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Vadose Zone Journal
Vol. 3, No. xx, 2004; Pages: 143–153

Carbon Isotopic Evidence for Biodegradation of Organic Contaminants in the Shallow Vadose Zone of the Radioactive Waste Management Complex

Mark E. Conrad* and Donald J. DePaolo

Earth Sciences Division, MS 70A-4418, E.O. LawrenceBerkeley National Laboratory, Berkeley, CA 94720.


Waste material buried in drums in the shallow subsurface at theRadioactive Waste Management Facility (RWMC) of the Idaho National Engineering and Environmental Laboratory (INEEL) contained significant amounts of organic compounds, including lubricating oils and chlorinated solvents. Carbon dioxide concentrations inpore gas samples from monitoring wells in the vicinity of the disposalpits are three to five times higher than the concentrations in nearbybackground wells. The stable C isotope ratios (13C values) of CO2from the disposal pits averaged 2.4‰ less than CO2 from the back ground wells, indicating that the elevated CO2 concentrations aroundthe pits were derived from source materials with 13C values in therange of-24 to-29‰. These 13C values are typical of lubricating oils,but higher than most solvents. The radiocarbon (14C) contents of CO2across most of the site were significantly elevated above modernconcentrations due to reactor blocks buried in a subsurface vault atthe site. However, several samples collected from the high-CO2 zoneon the far side of the RWMC from the reactor blocks had verylow 14C contents (<0.13 times modern), confirming production fromlubricating oils manufactured from fossil hydrocarbons. The magnitude of theCO2 anomaly observed at the site is consistent with intrinsic biodegradation rates on the order of 0.5 to 3.0 t C yr-1.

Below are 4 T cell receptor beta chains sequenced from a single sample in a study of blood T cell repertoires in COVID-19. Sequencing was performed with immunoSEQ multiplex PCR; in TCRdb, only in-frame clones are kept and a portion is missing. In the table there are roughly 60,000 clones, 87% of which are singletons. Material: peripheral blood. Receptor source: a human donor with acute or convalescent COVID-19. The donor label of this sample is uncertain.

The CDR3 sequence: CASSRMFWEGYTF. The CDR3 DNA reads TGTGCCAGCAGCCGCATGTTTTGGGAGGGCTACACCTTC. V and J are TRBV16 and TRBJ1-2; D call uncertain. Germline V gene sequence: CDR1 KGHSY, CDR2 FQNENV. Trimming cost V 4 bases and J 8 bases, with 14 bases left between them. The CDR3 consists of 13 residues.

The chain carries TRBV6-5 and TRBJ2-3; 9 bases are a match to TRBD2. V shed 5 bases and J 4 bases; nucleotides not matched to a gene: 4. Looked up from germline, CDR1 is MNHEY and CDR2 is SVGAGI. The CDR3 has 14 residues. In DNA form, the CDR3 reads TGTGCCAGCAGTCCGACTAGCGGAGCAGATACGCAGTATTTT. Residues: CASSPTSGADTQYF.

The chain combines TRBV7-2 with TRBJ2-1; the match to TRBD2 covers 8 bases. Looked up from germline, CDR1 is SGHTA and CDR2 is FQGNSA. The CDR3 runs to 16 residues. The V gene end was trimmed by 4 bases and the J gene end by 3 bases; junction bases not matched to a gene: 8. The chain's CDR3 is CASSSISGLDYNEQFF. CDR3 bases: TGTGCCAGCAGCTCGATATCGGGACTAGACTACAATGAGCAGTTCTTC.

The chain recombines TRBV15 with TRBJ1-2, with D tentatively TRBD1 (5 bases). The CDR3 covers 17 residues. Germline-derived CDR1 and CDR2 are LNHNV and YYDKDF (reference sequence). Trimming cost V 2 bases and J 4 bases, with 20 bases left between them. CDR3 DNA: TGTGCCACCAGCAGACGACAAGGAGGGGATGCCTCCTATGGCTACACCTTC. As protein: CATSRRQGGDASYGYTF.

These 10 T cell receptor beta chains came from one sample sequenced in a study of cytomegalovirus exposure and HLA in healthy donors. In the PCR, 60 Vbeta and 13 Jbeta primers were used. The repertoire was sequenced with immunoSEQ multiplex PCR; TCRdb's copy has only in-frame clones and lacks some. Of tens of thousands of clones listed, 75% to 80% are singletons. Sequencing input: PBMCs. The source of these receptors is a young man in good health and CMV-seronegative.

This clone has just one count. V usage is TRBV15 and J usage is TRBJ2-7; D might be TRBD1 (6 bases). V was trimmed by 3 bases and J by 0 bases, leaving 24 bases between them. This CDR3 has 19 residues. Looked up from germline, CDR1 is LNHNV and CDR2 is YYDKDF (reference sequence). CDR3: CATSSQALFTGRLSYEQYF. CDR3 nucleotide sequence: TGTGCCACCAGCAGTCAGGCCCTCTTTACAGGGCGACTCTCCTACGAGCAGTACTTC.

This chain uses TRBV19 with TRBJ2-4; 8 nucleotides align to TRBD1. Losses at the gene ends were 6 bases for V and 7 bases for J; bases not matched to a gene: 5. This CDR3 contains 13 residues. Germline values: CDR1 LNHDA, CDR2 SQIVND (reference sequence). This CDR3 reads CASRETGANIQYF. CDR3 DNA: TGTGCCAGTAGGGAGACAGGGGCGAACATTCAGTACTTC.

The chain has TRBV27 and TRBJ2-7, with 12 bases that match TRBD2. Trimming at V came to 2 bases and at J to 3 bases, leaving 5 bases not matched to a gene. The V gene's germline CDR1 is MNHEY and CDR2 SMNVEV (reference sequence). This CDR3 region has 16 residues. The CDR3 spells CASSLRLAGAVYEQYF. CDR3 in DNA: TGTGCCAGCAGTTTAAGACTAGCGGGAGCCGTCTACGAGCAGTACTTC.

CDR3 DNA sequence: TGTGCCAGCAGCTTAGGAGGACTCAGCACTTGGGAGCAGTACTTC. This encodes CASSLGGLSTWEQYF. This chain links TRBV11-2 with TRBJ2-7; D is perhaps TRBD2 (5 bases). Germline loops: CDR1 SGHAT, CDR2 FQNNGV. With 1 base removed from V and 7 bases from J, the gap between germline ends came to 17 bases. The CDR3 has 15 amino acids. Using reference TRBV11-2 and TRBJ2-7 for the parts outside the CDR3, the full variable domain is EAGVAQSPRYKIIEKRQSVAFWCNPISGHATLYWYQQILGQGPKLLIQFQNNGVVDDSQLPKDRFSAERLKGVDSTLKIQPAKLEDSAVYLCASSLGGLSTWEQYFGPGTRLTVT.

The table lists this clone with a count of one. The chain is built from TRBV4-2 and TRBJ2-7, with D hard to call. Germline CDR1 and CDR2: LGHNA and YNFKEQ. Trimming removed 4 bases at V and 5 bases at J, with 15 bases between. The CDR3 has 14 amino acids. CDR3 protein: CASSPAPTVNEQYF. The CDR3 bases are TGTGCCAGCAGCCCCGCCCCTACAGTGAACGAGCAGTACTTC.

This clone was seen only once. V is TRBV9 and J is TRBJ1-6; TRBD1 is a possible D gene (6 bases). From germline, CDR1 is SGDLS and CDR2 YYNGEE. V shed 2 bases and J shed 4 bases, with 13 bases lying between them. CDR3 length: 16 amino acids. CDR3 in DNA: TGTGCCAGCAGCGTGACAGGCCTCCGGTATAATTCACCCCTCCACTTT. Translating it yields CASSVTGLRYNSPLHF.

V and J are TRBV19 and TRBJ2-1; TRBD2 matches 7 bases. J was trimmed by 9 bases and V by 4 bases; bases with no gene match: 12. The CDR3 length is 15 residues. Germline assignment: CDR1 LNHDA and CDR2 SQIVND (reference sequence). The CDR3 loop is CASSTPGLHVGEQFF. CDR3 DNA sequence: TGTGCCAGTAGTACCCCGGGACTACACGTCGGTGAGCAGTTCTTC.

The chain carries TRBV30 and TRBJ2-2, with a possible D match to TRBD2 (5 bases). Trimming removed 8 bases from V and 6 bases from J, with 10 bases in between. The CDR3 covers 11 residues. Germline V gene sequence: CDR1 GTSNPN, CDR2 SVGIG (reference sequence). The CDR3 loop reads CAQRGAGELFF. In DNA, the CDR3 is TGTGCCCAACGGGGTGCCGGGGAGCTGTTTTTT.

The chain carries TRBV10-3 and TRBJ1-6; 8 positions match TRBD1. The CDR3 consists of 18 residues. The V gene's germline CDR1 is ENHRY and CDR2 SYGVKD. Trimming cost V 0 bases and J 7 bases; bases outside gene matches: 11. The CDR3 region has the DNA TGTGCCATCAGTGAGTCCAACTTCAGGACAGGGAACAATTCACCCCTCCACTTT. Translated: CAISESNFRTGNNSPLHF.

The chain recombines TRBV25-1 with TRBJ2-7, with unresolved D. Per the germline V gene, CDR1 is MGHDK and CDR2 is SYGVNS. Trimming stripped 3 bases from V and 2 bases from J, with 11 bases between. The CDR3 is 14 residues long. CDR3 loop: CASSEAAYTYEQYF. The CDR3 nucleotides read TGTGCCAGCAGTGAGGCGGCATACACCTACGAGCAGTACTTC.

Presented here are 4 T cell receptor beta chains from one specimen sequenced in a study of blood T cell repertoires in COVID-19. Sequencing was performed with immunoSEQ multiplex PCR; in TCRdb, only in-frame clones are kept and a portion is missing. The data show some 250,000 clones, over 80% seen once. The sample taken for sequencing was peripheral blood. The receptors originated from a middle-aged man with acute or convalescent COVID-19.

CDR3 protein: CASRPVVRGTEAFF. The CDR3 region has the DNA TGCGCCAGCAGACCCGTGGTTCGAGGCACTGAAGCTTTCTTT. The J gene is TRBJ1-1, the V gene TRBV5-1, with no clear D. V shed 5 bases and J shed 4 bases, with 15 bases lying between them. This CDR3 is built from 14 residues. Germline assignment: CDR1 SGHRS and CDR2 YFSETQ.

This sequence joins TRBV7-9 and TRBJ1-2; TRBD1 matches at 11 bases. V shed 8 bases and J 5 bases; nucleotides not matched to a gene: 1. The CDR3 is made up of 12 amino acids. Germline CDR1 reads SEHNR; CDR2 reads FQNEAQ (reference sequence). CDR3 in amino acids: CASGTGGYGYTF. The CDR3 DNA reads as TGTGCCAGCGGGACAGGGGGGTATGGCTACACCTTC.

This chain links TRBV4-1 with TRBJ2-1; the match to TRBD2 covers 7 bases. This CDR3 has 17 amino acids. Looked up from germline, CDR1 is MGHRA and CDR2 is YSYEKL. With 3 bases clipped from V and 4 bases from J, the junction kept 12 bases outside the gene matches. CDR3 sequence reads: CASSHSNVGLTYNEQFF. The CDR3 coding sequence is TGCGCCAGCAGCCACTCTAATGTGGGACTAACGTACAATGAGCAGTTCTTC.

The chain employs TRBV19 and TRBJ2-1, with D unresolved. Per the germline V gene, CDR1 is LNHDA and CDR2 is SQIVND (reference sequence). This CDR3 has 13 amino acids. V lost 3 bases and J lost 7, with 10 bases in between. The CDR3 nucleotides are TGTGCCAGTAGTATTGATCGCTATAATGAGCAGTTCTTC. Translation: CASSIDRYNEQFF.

Keywords:lubricating oils,Carbon dioxide,radiocarbon,bioremediation,Radionuclides.

Corresponding author:

E-mail: MSConrad@lbl.gov


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